A new report by Environment New Jersey released today highlights the role that clean energy and environmental policies have played in moving states toward meeting targets for reducing global warming emissions, while challenging claims that actions that reduce emissions undermine economic growth.
According to “A Record of Leadership: How Northeastern States are Cutting Global Warming Pollution and Building a Clean Economy,” New Jersey and the 9 other states that participate in the Regional Greenhouse Gas Initiative (RGGI) have cut per capita carbon dioxide emissions 20 percent faster than the rest of the nation, even as the region’s gross product per capita grew 87 percent faster than the rest of the United States.
“New Jersey’s experience over the past decade gives us confidence that, with state leadership and more strong policies to promote clean energy and to limit carbon emissions, we can continue to make progress in meeting our goals for reducing the pollution that causes global warming” said Matt Elliott, with Environment New Jersey.
“Unfortunately, after a decade of leadership on climate change and clean energy, Governor Christie is moving us backward, not forward,” Elliott said. We’ve seen little more than rollbacks and broken promises on these issues, even clean energy programs implemented by previous administrations are successfully cutting pollution and growing the economy.”
Over the past decade, New Jersey, in partnership with other states in the region, has taken meaningful steps to reduce its carbon emissions, including:
• Capping Carbon Emissions:
o In 2007, New Jersey enacted the Global Warming Response Act, requiring emissions to be lowered to 1990 levels by 2020 and to 80 percent below current levels by 2050.
• Reducing Power Plant Emissions:
o In 2005, New Jersey officials joined with nine other Northeast and Mid-Atlantic States including, New York, Maryland, Delaware, and other states in the Northeast to establish the Regional Greenhouse Gas Initiative (RGGI), the first program in the United States to limit global warming emissions from power plants, sell permits to emit carbon, and invest the revenues in energy efficiency and clean energy initiatives.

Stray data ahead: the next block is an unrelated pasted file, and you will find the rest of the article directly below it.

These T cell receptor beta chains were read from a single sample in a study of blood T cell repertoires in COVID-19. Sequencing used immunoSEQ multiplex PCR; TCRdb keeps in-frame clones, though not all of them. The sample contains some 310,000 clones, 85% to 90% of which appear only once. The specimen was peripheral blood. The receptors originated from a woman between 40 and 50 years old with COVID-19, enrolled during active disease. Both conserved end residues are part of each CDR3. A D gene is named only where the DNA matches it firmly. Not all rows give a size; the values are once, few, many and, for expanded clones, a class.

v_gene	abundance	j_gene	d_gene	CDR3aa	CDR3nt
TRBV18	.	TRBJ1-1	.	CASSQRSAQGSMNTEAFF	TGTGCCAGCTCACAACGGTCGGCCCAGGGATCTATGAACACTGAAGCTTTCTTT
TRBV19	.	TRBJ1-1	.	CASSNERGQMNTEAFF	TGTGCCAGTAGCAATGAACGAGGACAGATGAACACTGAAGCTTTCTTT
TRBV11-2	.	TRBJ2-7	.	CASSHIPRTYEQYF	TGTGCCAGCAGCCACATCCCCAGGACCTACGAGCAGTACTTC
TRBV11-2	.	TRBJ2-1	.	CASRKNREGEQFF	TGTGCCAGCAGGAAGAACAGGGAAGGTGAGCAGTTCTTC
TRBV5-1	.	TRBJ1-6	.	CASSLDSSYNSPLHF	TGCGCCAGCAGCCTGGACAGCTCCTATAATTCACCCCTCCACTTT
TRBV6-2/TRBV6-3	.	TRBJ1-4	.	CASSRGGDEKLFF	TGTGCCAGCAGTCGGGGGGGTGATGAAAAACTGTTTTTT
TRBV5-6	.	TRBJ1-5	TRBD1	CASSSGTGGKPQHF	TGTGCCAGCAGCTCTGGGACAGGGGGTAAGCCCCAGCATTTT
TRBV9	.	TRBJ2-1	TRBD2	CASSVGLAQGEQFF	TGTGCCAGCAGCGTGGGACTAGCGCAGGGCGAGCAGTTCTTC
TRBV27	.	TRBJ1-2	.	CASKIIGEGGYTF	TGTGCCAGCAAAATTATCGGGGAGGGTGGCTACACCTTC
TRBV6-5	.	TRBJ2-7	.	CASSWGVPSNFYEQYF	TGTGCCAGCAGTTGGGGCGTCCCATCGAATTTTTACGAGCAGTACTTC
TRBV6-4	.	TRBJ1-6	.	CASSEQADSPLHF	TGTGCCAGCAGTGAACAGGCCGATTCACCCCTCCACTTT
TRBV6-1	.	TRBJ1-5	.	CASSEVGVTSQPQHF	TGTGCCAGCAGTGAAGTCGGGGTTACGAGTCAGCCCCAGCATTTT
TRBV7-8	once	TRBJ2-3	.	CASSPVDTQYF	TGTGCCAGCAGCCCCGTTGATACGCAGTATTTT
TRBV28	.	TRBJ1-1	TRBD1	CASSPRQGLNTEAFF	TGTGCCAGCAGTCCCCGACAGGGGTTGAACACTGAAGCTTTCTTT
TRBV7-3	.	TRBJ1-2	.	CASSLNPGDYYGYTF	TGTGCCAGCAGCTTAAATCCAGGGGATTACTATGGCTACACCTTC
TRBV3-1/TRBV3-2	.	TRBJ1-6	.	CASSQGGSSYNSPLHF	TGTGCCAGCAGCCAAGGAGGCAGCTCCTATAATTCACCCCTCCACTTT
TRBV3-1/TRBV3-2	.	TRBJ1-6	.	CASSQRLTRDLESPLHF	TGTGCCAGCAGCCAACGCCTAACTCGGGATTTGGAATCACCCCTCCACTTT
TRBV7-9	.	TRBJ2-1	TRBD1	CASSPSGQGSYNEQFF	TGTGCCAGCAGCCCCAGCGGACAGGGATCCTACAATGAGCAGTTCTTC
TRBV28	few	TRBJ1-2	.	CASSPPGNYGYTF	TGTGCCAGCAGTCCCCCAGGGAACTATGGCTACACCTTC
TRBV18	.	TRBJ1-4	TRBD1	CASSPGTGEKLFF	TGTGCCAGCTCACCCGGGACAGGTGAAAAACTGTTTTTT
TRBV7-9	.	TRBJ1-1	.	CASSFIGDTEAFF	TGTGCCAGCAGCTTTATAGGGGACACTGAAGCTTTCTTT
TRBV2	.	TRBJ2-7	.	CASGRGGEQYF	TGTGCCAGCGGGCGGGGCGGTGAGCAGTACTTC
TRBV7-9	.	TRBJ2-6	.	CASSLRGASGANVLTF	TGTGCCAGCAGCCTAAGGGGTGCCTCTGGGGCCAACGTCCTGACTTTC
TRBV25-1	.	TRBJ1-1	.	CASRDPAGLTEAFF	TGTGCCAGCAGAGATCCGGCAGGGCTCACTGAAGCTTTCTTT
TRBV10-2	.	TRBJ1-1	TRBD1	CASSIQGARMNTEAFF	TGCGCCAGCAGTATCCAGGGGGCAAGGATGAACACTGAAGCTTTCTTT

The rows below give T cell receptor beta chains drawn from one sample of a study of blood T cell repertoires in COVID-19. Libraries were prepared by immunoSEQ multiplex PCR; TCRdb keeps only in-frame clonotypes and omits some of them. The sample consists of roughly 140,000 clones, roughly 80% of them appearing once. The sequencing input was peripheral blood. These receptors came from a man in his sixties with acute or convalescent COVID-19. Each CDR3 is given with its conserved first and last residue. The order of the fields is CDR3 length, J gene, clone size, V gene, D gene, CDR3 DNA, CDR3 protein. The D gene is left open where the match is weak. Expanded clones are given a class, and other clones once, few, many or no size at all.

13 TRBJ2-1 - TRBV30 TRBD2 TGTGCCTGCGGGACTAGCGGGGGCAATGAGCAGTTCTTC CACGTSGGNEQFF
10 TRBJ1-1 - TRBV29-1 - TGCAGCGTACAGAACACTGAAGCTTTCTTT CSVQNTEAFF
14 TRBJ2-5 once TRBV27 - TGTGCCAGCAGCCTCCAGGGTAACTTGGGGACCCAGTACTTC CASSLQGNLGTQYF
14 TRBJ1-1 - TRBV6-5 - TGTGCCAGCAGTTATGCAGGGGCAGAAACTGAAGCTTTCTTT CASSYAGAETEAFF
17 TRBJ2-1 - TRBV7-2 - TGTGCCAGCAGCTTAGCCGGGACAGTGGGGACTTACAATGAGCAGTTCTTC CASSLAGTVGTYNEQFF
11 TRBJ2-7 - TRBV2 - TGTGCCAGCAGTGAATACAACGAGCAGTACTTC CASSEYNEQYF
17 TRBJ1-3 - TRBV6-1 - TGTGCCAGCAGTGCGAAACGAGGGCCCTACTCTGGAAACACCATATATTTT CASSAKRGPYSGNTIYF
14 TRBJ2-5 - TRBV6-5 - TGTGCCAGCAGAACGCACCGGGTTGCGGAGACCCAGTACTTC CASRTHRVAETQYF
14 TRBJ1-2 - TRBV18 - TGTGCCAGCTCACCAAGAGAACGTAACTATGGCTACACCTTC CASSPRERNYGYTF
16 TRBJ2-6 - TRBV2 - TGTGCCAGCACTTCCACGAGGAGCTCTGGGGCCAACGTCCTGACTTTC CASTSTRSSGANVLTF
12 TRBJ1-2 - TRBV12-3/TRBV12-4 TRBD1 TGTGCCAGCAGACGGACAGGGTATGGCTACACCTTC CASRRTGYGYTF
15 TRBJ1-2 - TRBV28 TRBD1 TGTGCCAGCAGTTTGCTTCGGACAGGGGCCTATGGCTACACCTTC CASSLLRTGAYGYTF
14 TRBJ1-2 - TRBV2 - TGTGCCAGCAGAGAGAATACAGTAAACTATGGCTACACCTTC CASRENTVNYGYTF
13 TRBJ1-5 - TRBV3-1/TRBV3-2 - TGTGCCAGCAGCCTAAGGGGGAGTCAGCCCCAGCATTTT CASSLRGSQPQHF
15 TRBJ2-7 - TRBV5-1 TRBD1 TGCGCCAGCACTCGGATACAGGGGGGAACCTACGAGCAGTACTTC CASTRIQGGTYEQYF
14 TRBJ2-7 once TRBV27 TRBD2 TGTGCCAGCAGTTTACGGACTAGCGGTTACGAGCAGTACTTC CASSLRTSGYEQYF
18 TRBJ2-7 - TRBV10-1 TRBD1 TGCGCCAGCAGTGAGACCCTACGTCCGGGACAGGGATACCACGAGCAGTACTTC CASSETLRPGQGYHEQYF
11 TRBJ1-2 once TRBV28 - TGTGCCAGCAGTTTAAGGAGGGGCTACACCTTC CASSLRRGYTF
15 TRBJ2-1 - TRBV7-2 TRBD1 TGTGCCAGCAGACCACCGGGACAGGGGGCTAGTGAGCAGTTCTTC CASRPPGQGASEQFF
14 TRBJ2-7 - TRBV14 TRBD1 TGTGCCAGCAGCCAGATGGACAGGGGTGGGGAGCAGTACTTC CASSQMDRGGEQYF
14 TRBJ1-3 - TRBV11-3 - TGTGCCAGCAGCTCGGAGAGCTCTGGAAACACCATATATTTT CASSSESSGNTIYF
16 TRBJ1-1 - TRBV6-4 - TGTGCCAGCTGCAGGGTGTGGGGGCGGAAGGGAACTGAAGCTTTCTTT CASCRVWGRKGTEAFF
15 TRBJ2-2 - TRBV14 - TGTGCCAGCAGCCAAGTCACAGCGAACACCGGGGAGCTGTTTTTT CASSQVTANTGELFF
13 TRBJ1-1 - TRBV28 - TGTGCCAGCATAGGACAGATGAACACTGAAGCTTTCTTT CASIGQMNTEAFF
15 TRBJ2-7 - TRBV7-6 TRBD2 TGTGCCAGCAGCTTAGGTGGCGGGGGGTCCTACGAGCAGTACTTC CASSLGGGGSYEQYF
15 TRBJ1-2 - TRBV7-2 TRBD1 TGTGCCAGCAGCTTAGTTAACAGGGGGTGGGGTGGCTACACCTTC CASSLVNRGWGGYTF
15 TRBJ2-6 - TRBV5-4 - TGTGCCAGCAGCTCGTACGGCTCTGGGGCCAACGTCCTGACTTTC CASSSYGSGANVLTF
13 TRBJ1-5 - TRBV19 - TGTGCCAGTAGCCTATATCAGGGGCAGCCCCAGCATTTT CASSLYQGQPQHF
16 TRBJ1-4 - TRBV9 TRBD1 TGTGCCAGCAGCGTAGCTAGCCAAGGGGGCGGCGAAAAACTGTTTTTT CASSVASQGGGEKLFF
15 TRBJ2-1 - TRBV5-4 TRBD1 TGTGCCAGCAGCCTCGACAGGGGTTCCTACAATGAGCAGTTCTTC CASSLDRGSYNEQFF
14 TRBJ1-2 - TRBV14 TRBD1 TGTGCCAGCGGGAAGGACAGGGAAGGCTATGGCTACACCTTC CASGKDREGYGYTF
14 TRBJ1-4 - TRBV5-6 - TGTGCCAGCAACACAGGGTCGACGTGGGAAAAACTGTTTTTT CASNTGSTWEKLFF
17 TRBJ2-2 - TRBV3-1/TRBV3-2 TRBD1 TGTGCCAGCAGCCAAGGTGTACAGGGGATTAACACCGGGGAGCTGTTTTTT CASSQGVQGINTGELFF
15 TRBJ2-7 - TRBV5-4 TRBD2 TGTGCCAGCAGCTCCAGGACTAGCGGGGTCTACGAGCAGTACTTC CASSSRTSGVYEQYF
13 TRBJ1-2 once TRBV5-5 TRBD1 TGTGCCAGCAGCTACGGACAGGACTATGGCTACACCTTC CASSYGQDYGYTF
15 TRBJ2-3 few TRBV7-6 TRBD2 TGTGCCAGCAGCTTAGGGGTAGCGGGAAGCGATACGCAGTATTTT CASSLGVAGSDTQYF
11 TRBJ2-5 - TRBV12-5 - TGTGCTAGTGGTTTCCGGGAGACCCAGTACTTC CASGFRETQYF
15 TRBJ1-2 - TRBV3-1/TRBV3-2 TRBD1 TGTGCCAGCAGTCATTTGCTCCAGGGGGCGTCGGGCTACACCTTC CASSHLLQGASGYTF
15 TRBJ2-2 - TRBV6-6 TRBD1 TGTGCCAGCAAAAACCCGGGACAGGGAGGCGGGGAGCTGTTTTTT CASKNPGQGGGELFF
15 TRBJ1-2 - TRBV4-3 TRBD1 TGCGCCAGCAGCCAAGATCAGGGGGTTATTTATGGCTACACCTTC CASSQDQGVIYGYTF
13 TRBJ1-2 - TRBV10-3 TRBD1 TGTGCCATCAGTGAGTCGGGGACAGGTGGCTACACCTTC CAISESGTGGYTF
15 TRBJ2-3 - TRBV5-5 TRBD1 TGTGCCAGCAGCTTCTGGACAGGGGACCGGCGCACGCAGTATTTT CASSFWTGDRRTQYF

• Cleaner Cars:
o New Jersey led the Northeast adopted the Clean Cars program to limit tailpipe emissions for carbon dioxide and require cars to have better fuel economy.
• Expanding renewable energy:
o New Jersey and all the states in the RGGI program have adopted renewable energy standards and other policies to ramp up renewable energy. In New Jersey, 22.5% of the state’s electricity must come from renewable sources by 2020.
• Improving energy efficiency:
o New Jersey and the other Northeast states have adopted a variety of energy efficiency programs; including standards for appliances, utility energy efficiency programs, building codes and other programs. According to the American Council for an Energy-Efficient Economy , six of the top ten ranked states on energy efficiency are in the Northeast. New Jersey ranks 15th in the nation. (See energy efficiency scorecard at http://aceee.org/sector/state-policy/scorecard.)
“There is strong support for programs to promote clean energy and reduce pollution in New Jersey,” said Elliott. “A majority of state lawmakers continue to side with the people of New Jersey in supporting these types of anti-pollution, pro-jobs programs. Unfortunately, Governor Christie is out of step with this vision for a cleaner, more prosperous New Jersey.”
“For example, while the governor continues to attack RGGI, a majority of lawmakers have stood in support of this program. RGGI has been a key part of our efforts to promote energy efficiency and clean energy while creating jobs that will improve the quality of life for our citizens. We can and must strengthen the program so that we can secure even more gains in the future.”
“In addition to RGGI, clean energy in general has been a bright spot in the economy in this region,” said Elliott. “The environment and the economy will be much better off if New Jersey and other officials in the Northeast keep adopting policies and programs that move us to cleaner, more efficient energy options. “
The report called on the states to:
• Continue to set aggressive goals and develop concrete plans to reach them.
o States like New Jersey with a mandate to reduce global warming pollution should redouble their efforts to identify and tap all available sources of emission reductions, and engage and inform the public about their efforts.
• Strengthen the Regional Greenhouse Gas Initiative.
o Northeast states can help secure more emission reductions and drive more investments into clean energy by improving this successful program.
“We’ve made tremendous progress, but with global warming and fossil fuel dependence continuing to threaten the Northeast – and with even greater emission reductions needed in the years ahead – the region cannot afford to rest on its laurels,” said Elliott. “We look forward to working with our state leaders and other stakeholder continue that progress by improving RGGI and other policies that will lead to a cleaner more secure energy future.”